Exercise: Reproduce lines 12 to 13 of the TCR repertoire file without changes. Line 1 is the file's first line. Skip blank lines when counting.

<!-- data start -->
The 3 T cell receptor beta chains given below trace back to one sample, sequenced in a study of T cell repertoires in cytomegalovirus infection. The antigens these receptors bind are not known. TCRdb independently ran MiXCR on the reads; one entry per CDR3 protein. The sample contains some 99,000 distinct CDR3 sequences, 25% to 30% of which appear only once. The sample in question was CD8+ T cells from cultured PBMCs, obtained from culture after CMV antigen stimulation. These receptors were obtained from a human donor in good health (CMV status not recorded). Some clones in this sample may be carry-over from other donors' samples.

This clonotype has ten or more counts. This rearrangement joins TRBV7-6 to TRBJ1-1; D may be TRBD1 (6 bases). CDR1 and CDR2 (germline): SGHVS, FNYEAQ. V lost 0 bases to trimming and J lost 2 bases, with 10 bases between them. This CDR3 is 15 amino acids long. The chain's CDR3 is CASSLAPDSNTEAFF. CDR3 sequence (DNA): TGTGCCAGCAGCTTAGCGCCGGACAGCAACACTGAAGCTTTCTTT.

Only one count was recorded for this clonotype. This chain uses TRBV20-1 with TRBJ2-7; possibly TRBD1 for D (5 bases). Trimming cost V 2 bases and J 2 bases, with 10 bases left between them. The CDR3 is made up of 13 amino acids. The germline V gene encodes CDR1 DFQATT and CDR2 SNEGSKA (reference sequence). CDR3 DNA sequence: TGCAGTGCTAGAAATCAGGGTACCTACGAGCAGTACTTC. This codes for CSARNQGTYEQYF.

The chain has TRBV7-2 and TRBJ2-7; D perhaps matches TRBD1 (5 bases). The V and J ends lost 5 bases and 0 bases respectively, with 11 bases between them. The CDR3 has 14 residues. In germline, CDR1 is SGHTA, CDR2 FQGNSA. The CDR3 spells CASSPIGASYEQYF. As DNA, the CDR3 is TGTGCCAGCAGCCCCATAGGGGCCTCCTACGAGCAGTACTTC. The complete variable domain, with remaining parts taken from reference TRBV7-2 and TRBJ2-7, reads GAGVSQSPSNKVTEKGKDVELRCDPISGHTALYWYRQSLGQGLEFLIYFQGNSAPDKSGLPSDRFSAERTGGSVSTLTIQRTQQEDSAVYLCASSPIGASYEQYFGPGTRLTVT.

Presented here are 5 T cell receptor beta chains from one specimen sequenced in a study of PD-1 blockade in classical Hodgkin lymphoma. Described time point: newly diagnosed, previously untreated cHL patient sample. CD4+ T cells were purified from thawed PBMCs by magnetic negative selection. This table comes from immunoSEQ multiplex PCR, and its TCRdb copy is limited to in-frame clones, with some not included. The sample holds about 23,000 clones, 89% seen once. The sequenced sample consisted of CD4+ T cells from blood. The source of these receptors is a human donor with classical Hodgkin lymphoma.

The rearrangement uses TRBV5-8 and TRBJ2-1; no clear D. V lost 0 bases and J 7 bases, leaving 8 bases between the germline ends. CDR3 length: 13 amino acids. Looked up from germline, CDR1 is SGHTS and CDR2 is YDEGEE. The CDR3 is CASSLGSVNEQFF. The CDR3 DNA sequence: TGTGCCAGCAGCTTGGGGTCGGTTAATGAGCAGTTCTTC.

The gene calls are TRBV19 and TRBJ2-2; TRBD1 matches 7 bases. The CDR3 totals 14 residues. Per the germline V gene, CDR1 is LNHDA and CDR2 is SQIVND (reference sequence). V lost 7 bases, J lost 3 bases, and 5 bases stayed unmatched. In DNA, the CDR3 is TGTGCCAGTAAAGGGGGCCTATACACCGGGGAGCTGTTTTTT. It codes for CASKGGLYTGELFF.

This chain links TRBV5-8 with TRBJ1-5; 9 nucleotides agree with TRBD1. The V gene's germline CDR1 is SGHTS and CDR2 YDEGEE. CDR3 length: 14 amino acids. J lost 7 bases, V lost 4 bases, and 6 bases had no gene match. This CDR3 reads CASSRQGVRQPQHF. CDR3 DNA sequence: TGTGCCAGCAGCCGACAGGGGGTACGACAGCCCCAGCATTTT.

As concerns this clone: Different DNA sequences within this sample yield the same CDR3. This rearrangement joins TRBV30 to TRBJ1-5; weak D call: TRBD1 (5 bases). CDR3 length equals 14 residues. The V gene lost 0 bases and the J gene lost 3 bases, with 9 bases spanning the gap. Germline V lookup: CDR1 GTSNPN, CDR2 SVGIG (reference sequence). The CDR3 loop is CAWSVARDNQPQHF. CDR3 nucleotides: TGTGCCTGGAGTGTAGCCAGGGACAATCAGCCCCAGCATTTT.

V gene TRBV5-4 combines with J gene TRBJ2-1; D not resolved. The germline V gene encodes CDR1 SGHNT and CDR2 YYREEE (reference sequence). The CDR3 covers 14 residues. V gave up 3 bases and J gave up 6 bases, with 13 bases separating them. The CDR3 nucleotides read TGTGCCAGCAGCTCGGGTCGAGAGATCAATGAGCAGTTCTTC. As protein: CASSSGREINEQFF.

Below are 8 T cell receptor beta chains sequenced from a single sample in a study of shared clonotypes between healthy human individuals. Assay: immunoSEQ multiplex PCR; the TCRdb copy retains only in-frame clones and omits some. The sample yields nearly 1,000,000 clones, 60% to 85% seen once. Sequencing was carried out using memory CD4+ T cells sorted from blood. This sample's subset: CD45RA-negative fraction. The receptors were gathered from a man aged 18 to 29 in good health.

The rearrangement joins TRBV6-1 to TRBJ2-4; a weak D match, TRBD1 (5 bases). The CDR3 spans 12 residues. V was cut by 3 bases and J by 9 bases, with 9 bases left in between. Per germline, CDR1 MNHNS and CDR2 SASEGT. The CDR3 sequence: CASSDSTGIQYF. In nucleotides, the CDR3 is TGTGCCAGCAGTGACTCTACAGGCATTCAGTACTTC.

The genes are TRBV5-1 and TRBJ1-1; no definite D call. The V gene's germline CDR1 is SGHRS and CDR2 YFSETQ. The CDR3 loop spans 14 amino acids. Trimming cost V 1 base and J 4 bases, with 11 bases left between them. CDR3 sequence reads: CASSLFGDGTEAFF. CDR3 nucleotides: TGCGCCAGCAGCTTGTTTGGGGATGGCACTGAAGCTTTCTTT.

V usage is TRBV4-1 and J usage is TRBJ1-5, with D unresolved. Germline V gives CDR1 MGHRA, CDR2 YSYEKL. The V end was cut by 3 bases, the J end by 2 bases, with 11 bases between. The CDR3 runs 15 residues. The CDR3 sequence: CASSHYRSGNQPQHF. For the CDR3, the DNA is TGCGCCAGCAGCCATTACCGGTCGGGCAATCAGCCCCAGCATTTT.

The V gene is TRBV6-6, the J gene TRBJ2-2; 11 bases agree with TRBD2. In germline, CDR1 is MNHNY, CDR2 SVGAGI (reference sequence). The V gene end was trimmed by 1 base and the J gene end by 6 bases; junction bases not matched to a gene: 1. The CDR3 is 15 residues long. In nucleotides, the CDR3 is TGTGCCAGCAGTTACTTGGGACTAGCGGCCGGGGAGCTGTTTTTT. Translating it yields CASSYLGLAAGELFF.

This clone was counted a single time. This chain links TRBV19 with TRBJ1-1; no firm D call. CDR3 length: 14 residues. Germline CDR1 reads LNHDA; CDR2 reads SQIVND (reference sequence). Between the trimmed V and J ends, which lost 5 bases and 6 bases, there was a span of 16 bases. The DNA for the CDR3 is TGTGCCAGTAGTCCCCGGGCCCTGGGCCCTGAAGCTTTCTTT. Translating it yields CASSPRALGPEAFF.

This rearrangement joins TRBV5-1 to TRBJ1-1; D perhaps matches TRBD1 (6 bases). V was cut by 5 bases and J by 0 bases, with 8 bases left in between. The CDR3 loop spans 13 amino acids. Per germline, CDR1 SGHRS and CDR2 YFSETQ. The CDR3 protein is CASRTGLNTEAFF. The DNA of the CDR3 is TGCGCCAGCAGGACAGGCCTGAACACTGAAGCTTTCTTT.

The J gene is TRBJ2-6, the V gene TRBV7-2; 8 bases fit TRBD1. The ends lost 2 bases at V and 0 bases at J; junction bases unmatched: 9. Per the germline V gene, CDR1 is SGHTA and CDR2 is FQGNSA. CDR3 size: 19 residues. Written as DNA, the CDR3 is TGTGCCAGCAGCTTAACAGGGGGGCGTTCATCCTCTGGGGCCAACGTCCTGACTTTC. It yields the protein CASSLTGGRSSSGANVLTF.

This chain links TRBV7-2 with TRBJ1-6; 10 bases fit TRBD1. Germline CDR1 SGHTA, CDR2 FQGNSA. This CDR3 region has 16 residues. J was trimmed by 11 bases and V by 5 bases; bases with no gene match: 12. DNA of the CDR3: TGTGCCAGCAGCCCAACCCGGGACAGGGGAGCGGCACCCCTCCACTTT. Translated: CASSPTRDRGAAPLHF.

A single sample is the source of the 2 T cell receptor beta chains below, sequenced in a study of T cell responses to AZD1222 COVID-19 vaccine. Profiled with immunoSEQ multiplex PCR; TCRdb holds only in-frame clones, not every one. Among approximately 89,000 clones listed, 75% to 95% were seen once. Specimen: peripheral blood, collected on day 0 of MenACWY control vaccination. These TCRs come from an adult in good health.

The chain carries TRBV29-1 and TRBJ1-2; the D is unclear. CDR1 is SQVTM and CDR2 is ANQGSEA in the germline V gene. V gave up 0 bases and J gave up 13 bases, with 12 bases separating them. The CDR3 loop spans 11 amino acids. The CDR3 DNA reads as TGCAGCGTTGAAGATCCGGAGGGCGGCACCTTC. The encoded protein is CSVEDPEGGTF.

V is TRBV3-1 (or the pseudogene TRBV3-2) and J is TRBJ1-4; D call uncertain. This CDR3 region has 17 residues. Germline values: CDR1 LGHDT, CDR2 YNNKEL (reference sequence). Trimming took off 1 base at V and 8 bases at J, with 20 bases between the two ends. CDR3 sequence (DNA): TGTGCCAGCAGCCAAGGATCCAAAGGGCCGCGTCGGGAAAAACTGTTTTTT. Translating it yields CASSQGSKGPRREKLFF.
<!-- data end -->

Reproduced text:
The rearrangement joins TRBV6-1 to TRBJ2-4; a weak D match, TRBD1 (5 bases). The CDR3 spans 12 residues. V was cut by 3 bases and J by 9 bases, with 9 bases left in between. Per germline, CDR1 MNHNS and CDR2 SASEGT. The CDR3 sequence: CASSDSTGIQYF. In nucleotides, the CDR3 is TGTGCCAGCAGTGACTCTACAGGCATTCAGTACTTC.

The genes are TRBV5-1 and TRBJ1-1; no definite D call. The V gene's germline CDR1 is SGHRS and CDR2 YFSETQ. The CDR3 loop spans 14 amino acids. Trimming cost V 1 base and J 4 bases, with 11 bases left between them. CDR3 sequence reads: CASSLFGDGTEAFF. CDR3 nucleotides: TGCGCCAGCAGCTTGTTTGGGGATGGCACTGAAGCTTTCTTT.